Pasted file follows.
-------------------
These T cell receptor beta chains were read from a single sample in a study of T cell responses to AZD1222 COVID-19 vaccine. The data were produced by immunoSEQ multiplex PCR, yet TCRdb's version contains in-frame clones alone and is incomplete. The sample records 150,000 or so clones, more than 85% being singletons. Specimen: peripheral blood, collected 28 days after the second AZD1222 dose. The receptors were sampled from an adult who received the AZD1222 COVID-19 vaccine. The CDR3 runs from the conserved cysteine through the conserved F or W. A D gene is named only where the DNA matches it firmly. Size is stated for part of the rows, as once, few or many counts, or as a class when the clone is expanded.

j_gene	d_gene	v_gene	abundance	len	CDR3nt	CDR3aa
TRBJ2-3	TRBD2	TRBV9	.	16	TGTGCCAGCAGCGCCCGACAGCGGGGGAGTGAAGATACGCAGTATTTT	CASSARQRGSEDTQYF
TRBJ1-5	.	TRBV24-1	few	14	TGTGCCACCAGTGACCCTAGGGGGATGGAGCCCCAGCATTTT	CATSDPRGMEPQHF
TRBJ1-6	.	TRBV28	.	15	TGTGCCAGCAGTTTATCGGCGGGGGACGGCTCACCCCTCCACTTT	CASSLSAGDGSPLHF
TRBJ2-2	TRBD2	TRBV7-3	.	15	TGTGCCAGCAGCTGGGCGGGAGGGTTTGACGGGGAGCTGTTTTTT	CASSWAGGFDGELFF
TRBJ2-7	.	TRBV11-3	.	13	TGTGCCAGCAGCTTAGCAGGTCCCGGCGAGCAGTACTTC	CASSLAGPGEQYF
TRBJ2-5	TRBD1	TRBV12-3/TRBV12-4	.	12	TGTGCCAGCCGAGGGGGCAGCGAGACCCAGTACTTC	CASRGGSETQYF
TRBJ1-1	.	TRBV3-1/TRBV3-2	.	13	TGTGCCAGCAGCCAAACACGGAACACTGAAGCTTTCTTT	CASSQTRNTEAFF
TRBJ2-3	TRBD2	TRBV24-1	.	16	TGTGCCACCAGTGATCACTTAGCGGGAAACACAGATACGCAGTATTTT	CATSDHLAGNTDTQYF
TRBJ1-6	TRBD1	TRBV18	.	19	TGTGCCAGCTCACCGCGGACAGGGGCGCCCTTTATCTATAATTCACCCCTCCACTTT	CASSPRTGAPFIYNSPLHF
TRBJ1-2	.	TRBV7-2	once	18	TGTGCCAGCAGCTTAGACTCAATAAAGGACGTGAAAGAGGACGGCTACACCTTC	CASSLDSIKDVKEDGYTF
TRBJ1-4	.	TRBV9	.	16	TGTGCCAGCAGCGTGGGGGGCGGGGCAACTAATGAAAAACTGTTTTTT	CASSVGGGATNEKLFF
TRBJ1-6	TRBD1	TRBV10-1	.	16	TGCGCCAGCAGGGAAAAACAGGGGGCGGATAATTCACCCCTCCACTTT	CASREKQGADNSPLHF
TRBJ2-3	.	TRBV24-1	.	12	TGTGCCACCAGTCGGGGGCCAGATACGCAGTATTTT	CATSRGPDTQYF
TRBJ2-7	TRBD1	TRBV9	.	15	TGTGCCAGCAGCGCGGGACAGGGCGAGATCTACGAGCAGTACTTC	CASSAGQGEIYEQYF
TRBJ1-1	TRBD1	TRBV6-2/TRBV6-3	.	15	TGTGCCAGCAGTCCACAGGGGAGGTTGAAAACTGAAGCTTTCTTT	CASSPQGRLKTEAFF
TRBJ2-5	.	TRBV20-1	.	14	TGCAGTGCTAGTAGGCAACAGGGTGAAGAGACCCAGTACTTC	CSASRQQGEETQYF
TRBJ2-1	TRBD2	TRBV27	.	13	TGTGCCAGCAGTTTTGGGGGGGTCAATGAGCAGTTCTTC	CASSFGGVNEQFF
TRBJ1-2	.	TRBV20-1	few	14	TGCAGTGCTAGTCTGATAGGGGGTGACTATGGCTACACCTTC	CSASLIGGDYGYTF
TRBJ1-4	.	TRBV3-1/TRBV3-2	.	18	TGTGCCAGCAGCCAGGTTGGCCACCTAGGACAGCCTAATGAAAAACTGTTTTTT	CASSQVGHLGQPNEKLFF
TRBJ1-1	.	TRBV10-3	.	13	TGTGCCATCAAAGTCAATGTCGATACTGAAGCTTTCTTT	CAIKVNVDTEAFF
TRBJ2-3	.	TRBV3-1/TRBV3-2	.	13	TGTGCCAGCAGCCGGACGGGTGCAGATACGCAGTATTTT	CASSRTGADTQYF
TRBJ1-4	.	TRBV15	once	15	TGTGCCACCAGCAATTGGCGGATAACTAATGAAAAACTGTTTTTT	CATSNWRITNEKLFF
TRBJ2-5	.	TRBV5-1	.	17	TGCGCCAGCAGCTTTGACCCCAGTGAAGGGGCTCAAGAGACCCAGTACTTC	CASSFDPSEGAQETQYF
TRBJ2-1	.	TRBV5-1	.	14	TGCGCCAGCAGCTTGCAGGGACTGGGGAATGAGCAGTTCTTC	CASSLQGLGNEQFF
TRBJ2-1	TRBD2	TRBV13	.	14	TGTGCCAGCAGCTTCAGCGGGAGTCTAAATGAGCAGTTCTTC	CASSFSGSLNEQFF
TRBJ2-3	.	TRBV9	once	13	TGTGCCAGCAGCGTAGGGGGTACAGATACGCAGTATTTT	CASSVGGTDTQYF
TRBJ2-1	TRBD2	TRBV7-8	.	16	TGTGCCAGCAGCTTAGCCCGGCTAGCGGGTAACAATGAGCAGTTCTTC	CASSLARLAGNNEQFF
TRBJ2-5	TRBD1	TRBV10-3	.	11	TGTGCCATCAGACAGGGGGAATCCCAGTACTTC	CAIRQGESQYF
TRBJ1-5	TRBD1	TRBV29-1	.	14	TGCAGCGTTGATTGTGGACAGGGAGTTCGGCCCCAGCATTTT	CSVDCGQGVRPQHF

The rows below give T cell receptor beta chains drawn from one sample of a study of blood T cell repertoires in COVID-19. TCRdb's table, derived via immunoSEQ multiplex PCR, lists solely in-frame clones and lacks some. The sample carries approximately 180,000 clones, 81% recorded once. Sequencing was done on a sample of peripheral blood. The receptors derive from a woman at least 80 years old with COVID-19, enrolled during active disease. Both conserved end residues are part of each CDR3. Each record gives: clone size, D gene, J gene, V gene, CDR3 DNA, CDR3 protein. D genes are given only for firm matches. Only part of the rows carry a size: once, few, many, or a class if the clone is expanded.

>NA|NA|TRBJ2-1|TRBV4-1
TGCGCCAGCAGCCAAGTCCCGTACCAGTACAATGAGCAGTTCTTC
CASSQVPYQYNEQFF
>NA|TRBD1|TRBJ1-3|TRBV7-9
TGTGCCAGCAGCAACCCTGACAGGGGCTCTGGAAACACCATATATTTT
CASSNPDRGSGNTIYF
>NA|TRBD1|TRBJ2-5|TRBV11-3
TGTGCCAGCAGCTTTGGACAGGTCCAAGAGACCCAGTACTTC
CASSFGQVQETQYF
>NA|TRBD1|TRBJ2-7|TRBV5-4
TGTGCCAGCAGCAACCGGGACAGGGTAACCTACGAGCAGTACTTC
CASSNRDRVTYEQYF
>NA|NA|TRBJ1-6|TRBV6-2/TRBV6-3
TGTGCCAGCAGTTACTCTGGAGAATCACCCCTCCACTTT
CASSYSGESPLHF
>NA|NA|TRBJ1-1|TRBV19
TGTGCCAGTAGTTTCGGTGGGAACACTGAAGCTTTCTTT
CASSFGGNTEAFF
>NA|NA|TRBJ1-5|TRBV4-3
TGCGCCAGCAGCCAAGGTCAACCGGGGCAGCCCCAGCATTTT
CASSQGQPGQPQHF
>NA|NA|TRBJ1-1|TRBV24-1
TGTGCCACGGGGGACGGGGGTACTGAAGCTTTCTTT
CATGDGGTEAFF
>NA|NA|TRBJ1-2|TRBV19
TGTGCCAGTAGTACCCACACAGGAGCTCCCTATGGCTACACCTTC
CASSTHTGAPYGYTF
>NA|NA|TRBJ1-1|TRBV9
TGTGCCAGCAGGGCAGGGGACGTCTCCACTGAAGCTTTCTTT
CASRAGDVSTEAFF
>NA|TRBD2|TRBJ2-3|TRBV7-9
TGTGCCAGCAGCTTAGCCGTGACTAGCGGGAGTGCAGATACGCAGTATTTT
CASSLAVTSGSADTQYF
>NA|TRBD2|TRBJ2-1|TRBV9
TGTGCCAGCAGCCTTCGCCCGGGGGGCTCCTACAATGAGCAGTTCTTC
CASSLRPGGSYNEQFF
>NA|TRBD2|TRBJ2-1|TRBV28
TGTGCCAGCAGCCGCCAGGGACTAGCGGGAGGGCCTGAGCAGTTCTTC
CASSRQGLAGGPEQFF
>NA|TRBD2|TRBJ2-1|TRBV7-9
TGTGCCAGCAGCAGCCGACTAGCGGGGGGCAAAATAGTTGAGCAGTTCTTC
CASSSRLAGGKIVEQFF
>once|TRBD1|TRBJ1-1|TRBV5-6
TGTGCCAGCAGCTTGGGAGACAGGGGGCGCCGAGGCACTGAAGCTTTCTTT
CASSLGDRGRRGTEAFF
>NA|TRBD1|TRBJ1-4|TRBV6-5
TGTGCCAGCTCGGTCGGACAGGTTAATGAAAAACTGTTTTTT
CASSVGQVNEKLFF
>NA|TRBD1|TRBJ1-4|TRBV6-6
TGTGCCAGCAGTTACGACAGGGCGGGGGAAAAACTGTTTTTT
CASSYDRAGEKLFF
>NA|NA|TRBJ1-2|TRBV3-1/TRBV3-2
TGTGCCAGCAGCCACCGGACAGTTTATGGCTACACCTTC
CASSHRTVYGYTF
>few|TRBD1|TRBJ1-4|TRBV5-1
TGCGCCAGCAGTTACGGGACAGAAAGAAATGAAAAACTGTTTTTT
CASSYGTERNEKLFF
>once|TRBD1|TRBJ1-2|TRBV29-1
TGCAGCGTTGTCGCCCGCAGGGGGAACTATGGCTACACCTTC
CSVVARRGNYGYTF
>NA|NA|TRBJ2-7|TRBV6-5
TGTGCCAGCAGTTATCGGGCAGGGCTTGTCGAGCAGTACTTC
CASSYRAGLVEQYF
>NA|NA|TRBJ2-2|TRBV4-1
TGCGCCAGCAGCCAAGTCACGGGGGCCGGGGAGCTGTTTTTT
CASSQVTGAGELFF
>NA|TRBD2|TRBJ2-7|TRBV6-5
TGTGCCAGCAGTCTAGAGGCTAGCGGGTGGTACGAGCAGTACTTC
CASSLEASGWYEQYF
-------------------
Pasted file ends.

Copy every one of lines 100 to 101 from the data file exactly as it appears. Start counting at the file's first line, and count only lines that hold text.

TGTGCCAGCAGTCTAGAGGCTAGCGGGTGGTACGAGCAGTACTTC
CASSLEASGWYEQYF